An Open Letter to the Multiracial Community

by  Susan Graham for Project RACE

I spent two days recently involved in a meeting of the National Advisory Committee on Racial, Ethnic, and Other Populations. Call them NAC, as in they have a knack, except they don’t. I had my usual reaction to their meetings. I’ll explain to you how they go.

They start with almost three hours of opening remarks, executive remarks, and a short 2020 Census update. They pat each other on the back and tell everyone what they and others did during the last six months when they last met. I intentionally skip the first three hours, so I’m already ahead. OK, now down to some real work. Oops, it’s lunch time!

After lunch, everyone was ready for a siesta, but there was work to be done. Presenters came up to the front of the room with their slideshows in hand. One woman made a very strong point of saying things like “we use actual people!” and “….again, real people.” Lest we forget about the fake people they must use to project inaccurate data.

What stood out for me was that everyone there was supposedly a hand-picked expert on race and ethnicity and was there to speak of group issues. However, they all drew on their own races or ethnicities. From the long-haired woman who talked about Hawaiians, to the white woman staunchly advocating for American Indians, to the slow-talking man who represented the MENA (Middle Eastern North African) group, they each pushed their own agenda.

The problem for the multiracial population is that there was no one there to represent us. I always expect to see at least someone else from the multiracial groups there, but no—never. Eric Hamako, who was on the NAC at one time, did nothing when he was there and even less since. The Internet is filled with groups that claim to represent multiracial people, so where are they? By the way, Project RACE not only spent two days listening, but sent a statement, which was disseminated to all the committee members.

It is beyond me how the Census Bureau holds a two-day meeting on race and ethnicity and says so little. I don’t know how or why they do that. I do remember one thing I heard from Nicholas Jones, Census Bureau Race Guru, “We have ongoing dialogue with OMB.” I’m glad they have that ongoing dialogue, because we sure don’t. The Office of Management and Budget (OMB) is staying very quiet and all we know is that this committee and the Census Bureau will have their recommendations to OMB sometime in 2016.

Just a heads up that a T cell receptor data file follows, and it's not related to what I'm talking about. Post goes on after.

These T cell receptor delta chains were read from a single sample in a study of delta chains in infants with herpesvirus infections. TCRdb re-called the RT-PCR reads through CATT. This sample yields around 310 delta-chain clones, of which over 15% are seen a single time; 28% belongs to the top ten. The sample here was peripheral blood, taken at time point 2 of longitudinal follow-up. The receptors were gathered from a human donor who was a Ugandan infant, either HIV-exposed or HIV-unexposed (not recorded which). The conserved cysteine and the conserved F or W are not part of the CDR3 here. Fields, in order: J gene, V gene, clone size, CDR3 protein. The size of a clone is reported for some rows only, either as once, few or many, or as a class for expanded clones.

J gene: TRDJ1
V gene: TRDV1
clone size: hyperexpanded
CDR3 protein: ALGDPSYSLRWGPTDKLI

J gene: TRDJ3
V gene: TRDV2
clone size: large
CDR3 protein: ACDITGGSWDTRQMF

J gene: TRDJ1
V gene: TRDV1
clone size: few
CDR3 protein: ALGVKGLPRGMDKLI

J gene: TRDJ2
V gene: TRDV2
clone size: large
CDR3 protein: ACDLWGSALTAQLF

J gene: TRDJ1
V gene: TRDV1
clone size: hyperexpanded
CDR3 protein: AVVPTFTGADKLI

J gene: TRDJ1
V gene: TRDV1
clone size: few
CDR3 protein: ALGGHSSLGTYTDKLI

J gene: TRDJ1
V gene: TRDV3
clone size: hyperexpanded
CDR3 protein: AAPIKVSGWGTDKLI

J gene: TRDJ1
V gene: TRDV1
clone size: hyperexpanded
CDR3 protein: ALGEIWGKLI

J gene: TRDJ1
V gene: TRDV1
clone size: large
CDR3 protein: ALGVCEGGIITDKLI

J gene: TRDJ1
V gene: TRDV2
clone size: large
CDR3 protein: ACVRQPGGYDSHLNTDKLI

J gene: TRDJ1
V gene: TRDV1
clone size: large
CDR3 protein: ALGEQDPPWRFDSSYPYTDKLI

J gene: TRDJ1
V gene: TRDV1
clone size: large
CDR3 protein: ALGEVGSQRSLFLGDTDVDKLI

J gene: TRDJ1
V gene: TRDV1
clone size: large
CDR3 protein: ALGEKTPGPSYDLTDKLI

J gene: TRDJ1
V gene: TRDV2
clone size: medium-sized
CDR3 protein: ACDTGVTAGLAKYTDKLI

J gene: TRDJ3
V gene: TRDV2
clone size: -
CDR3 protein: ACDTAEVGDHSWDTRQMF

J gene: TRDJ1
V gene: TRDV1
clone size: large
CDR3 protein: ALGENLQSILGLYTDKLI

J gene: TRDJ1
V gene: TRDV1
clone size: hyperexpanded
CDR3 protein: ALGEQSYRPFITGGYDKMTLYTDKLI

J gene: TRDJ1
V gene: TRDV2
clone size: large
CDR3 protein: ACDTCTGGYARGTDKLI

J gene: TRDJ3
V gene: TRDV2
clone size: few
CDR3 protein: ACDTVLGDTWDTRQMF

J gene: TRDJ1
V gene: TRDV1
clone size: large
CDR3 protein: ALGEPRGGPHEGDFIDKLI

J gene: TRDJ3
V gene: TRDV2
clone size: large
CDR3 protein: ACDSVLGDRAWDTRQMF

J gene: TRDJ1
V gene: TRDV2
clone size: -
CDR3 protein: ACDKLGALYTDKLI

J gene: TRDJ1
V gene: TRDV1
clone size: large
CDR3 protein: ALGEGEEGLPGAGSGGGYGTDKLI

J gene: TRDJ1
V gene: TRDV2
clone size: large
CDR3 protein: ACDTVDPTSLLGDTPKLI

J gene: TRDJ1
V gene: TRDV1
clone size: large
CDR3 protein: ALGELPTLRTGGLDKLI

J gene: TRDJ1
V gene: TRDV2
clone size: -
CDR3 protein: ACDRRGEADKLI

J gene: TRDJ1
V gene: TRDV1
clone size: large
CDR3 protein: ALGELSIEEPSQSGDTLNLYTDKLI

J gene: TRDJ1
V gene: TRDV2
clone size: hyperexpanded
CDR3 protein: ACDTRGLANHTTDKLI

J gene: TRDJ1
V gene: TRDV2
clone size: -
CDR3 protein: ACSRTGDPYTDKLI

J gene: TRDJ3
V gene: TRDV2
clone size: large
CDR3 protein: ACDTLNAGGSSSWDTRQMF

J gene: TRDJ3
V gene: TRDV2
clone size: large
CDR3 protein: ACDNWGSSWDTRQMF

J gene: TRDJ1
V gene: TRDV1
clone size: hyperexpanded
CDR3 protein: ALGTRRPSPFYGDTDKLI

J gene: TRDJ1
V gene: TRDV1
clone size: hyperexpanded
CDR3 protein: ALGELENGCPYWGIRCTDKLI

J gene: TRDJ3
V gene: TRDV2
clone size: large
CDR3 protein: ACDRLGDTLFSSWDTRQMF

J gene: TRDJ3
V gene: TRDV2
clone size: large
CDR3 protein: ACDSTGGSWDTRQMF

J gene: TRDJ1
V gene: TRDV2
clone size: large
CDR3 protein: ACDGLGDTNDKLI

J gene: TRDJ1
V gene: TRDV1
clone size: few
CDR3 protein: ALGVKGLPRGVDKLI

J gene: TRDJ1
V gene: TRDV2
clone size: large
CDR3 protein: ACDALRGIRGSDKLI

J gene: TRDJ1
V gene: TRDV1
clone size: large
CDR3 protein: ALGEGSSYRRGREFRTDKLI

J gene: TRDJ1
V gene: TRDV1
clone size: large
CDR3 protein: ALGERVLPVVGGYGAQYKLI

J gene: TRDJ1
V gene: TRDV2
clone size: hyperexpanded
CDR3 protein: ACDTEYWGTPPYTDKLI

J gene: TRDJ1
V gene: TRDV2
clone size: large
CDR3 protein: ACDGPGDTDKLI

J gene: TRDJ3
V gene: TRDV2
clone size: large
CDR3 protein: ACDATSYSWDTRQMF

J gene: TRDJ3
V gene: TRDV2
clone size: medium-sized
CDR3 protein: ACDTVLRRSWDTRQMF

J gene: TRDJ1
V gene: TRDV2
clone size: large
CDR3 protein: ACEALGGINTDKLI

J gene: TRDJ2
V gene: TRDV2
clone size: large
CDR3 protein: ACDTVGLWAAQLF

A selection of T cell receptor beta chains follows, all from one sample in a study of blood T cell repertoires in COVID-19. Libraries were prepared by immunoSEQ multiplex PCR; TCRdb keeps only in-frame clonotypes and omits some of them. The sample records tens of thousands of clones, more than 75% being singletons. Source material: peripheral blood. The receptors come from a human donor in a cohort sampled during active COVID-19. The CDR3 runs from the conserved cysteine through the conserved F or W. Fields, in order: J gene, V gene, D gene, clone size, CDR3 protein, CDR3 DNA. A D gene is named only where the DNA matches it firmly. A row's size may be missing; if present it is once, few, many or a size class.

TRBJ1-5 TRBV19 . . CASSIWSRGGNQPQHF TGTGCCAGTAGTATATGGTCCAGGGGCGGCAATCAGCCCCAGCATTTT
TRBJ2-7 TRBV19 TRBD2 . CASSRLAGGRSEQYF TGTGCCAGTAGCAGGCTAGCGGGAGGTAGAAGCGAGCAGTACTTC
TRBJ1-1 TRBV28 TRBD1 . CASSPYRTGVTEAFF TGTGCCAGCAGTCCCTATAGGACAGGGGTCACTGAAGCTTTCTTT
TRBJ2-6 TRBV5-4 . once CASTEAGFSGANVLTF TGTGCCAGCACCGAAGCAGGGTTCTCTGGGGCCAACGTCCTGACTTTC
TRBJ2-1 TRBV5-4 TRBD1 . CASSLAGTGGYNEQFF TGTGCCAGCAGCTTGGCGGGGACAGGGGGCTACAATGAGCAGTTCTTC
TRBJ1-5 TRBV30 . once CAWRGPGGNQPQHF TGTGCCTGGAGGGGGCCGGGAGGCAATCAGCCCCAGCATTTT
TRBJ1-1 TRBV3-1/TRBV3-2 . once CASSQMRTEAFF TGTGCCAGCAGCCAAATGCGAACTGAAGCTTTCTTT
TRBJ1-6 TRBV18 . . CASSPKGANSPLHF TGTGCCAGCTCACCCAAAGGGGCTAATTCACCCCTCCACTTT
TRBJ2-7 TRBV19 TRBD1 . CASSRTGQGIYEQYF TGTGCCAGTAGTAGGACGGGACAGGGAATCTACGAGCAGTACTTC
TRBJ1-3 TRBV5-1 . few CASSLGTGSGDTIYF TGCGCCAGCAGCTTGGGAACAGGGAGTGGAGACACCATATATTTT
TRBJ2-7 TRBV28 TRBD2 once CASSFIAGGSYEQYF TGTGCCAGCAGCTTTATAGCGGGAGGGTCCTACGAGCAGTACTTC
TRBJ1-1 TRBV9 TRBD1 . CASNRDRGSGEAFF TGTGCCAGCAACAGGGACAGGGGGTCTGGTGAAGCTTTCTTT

Then what happens? This is very important. The multiracial population has one last chance to get our recommendations heard by OMB. One last chance. OMB and NAC have already received over 4500 letters from the MENA community. The only way to let OMB and the Census Bureau know that we want them to use the respectable term “multiracial,” is to have a letter writing campaign. Unless we, the multiracial community, can pull together, as we did in the 1990s, and come to some way to do this thing together, don’t count on any letters. That would truly be a shame.

Some individuals in the multiracial community do not understand what the government has to do with race and ethnicity, and why we should worry about a box on the census form. As one individual said about multiracial people in one group, “ They are more concerned about checking off a box under the term “multiracial” rather than being concerned about the practical implication of that. I for one do not need a box on the Census to validate my identity.” Checking a box on the census is not meant to validate racial identity. This poor fella is so mislead. Many people who came before him and laid the groundwork for multiracial gains would be turning over in their graves to see how he has twisted the meaning and work of the multiracial advocacy.

I don’t care all that much about the boxes on the census, which happens every ten years. It’s what happens between those years and how the boxes affect people’s perceived identity that matters. When OMB decides on racial categories and nomenclature, it does so for each and every government agency. It affects the forms that are used not only by the Census Bureau, but when we apply for jobs, finance our homes and our cars, drive, go to the hospital and on and on. It affects dollars our communities get and the terminology other people use to describe us, especially our children. Every minority group in America “gets” how important it is, even though one multiethnic person in Southern California obviously doesn’t get it.

Therefore, I am stating that Project RACE will work with any organization or individual to add the term “multiracial” in some way to the 2020 Census. All you have to do to receive important notifications is put yourself on the email list at our website www.projectrace.com. It’s up to you now.


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